The Long Term Outlook of the "Long Term Investor"
There's no question that the time frame of many traders and investors - as well as commercial establishments - has become decidedly short term in nature ever since the end of the secular bull market in 2000. There was good reason for this as the ensuing bear market decline of 2000-2002 resulted in substantial loss of capital for many a long term investor.
The ensuing focus (nay, obsession) with what some have called "short-termism" was completely to be expected in light of the heightened volatility of the years following 2000 as several long- and intermediate financial and economic cycles have criss-crossed at irregular intervals ever since. Translation: the markets (especially for equities) have become the domain of the short term trader as mainly those with a nimble, near term outlook have survived the myriad waves and crosscurrents.
One manifestation of this incessant concern with short term performance is the growth of the hedge fund industry. By seeking to capitalize on near-term stock market trends in both directions, the hedge fund offers a viable alternative (at least in theory) to the potentially destructive strategy of "buy and hold."
Yet despite this obvious skewing of the average investor's stance toward the short term, born of the desire for economic survival, there are heard every now and then the cries of supposedly enlightened persons for a return to a longer term investment focus.
To take one recent example, an editorial written by former U.S. Vice President Al Gore and David Blood of Generation Investment Management appeared in the London Financial Times under the headline, "It is essential that investors look to the long term." Gore and Blood argue that "the investment community must embrace genuine long-term thinking," cautioning that "Short-termism will stifle innovation, damage economies, impair our pension systems and erode our standard of living."
And what do they define as "long term"? According to Gore and Blood, this means an investment horizon of "roughly five years, or through a business cycle." I would propose that if an investor were to blithely follow this recommendation in today's equity market, his experience could be described by the last names of the two editorialists.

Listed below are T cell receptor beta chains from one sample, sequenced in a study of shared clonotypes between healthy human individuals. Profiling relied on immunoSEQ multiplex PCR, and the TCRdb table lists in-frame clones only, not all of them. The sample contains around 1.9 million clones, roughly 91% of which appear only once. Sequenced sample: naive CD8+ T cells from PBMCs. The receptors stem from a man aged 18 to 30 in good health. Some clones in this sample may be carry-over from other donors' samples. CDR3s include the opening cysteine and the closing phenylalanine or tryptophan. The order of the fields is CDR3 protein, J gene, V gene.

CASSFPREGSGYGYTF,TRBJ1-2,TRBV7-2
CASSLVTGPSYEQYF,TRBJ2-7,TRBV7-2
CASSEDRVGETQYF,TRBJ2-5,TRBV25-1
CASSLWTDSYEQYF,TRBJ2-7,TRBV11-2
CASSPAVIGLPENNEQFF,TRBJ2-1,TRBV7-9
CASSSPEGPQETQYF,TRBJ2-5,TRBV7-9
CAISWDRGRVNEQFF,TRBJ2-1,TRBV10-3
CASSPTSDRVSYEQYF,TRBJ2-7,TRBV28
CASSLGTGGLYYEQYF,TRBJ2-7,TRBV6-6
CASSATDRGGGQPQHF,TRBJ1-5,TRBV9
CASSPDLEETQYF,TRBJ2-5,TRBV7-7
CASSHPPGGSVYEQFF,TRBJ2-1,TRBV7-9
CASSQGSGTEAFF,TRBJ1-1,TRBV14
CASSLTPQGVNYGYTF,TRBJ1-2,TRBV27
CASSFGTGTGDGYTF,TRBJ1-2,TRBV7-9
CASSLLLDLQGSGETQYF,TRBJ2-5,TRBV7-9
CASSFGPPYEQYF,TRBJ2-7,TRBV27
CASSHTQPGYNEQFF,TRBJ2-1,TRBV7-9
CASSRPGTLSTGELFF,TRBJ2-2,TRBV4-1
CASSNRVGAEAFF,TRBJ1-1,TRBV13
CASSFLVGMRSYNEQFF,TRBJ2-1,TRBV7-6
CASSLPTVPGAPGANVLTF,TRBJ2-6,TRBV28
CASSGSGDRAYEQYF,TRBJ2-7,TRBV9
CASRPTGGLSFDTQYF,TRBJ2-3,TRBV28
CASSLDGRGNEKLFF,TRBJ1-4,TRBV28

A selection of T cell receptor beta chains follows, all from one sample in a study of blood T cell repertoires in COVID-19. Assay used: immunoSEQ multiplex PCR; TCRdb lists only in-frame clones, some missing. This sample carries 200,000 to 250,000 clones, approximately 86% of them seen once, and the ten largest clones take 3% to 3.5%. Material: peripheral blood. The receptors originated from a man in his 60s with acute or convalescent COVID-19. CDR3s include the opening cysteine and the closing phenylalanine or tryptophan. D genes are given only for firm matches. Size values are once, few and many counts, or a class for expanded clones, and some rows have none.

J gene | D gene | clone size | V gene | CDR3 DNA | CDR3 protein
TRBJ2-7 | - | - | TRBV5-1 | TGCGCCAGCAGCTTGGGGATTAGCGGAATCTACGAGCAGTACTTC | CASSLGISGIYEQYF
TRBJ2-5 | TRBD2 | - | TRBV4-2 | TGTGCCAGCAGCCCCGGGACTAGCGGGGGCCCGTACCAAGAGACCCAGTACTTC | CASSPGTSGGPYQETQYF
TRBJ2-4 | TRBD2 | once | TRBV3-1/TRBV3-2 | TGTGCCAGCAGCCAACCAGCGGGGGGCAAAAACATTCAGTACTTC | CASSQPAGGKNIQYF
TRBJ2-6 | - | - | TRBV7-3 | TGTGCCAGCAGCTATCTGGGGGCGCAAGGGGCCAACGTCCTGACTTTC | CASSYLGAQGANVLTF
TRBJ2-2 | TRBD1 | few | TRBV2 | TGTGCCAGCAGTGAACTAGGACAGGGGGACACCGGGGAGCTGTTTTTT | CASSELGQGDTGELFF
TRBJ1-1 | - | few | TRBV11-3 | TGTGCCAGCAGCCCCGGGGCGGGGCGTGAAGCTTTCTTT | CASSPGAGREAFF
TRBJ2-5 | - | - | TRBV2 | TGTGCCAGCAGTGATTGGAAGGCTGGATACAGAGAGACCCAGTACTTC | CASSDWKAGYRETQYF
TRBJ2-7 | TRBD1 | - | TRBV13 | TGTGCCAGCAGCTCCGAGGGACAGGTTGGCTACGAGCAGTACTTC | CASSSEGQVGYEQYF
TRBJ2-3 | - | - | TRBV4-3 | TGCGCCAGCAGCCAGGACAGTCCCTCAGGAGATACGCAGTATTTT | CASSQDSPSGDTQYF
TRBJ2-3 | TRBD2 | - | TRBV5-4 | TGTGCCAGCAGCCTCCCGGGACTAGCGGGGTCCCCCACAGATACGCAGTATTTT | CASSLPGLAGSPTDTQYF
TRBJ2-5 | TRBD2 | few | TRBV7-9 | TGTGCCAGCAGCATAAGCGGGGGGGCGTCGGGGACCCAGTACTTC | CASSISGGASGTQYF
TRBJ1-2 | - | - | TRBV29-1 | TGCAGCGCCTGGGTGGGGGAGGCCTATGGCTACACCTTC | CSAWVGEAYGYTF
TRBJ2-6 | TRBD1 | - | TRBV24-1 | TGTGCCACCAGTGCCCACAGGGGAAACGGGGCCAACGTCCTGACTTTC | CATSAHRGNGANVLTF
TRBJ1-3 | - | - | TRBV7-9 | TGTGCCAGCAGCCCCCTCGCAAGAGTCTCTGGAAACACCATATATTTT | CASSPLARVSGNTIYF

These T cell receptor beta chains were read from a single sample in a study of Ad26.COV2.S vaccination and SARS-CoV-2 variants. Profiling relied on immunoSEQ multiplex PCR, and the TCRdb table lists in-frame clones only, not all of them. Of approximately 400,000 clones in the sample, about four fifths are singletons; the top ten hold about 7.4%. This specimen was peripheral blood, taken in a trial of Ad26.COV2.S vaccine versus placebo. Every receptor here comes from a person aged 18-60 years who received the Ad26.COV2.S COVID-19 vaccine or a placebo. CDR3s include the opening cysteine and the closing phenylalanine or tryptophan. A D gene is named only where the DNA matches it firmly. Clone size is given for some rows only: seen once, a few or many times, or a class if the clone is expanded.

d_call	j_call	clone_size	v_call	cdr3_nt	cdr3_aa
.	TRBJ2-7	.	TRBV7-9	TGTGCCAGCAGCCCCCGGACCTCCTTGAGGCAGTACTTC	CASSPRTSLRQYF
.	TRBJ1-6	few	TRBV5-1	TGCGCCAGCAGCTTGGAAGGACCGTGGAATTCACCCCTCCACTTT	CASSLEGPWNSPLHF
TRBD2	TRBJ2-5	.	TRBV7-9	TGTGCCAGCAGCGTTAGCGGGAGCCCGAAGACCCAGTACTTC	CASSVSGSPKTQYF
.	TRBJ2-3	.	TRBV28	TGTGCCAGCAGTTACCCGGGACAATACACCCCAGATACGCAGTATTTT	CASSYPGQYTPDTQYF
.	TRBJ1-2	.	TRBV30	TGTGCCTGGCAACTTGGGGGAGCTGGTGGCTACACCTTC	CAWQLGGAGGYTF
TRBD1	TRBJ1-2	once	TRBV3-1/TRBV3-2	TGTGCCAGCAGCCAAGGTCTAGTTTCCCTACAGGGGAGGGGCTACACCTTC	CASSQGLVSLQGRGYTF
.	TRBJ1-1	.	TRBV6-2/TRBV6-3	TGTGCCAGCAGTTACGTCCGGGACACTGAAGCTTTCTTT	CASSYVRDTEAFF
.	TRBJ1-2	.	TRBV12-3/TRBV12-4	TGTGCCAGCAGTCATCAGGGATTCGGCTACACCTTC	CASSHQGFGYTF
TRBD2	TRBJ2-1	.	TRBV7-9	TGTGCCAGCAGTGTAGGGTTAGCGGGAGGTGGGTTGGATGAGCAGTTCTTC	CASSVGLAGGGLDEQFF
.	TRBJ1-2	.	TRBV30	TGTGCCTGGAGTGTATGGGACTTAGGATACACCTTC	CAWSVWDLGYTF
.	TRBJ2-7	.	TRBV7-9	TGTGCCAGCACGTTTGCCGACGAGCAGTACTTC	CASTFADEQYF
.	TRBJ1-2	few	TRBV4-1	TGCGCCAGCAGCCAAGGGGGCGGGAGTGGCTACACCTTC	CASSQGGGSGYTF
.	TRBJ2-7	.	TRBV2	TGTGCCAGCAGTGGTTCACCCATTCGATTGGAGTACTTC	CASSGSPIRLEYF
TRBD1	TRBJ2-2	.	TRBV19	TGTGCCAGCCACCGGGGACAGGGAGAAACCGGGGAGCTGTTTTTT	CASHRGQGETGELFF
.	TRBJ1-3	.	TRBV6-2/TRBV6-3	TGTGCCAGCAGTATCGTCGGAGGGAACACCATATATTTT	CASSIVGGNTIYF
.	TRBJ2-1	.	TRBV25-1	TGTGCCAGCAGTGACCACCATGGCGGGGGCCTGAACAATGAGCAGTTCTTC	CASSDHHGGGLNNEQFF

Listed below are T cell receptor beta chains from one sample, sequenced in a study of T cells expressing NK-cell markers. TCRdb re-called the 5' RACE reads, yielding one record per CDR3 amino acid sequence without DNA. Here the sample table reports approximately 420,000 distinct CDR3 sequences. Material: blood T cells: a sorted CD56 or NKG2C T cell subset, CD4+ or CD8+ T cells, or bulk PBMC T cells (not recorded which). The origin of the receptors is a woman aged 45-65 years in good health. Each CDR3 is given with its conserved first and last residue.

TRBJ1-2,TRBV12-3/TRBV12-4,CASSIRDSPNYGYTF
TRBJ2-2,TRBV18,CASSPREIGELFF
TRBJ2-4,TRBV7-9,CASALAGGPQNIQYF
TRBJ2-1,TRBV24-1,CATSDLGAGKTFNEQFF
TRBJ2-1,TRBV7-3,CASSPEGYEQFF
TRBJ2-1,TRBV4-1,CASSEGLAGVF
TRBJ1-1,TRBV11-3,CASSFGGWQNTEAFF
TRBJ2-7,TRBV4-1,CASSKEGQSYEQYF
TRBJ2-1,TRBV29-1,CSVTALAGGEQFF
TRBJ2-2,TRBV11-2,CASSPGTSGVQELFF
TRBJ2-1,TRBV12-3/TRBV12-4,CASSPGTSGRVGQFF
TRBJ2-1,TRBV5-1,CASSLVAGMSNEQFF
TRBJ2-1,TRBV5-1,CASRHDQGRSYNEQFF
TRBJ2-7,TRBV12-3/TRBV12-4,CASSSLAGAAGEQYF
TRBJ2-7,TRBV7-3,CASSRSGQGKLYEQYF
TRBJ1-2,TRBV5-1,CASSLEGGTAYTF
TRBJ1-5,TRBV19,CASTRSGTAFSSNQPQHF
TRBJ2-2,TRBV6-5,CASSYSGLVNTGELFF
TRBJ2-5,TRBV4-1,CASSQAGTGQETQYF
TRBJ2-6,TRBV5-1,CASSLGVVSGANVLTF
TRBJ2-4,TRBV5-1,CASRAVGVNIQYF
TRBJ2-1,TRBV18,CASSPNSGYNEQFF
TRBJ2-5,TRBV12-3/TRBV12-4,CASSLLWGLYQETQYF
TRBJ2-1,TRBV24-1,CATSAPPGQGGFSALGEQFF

Along these lines, I recently received the following query: "...the question: Where to put money long term? Warren Buffet and George Soros are buying foreign currencies. Is this something you would advise? Can you elaborate?"
With the peaking of the 30-year cycle in 1999/2000 and the 20-year cycle in 2004 we are now in an unusual, once-a-century situation of having precious few long-term investment opportunities. For reasons described in the foregoing, long term "buy and hold" opportunities in stocks are precious few in number. Here are some considerations:
* The 6-year cycle peaks this fall. Previous peaks of this important cycle have produced sudden downdrafts in equities prices, including the 1987 crash.
* The 8-year cycle bottoms in later 2006. The last time this cycle came down in 1998 it brought the shortest bear market on record - a 22% decline in a 2-month period - and was accompanied by the LTCM collapse and the Asian currency crisis.
* The 10-year cycle peaks in 2009/2010 and the final "hard down" phase of the 120-year cycle kicks off around this time along with the final descending phase of the K-wave.
With this interaction of cycle peaks and bottoms between now and 2009, why should an investor embrace a nonchalant "long term" investment posture when he might be fortunate (depending on his choice of asset allocation) to break even during this roller coaster ride between 2005-2009?
The mantra of the last half of the Twentieth Century was "bigger is better." I believe the new philosophical underpinning of the next 10 years will be "smaller is better." Or as the authors (Jack Uldrich and Deb Newberry) of a groundbreaking book have put it, "The Next Big Thing is Really Small."
One market sector that could end up leading the anticipated 2007-2009 final leg of the cyclical bull market prior to the 120-year cycle collapse is the Nanotech sector. As Jack Uldrich and Deb Newberry have expertly chronicled in their book, nanotechnology will have an impact of almost every major industry and business sector, including the gold mining sector. Just as the Internets led in the late '90s,the nanotechs could well be the rage after the 8-year cycle bottoms in 2006 (more on this topic in future commentaries).
Samuel J. Kress of SineScope offers some profound insights on the future of the long-term investor. In his Special Edition V research paper under the heading of "Contemporary Investing" he writes, "The traditional mind set of the conventional 'long term fundamental' investor of buy and hold and 100% invested that was effective during the past half century became no longer after the historical change in 2000. The conventional must change from long term fundamental orientation to interim market orientation not only to achieve returns but also to retain them."
"The old generals fight the old wars" as Kress is apt to say in reference to those who refuse to change with the market currents. In the final half of this decade, the best returns are likely to come from investors who are flexible enough to capture the short-to-intermediate-term moves without succumbing to the temptation of "long-termism" or "buying and forgetting."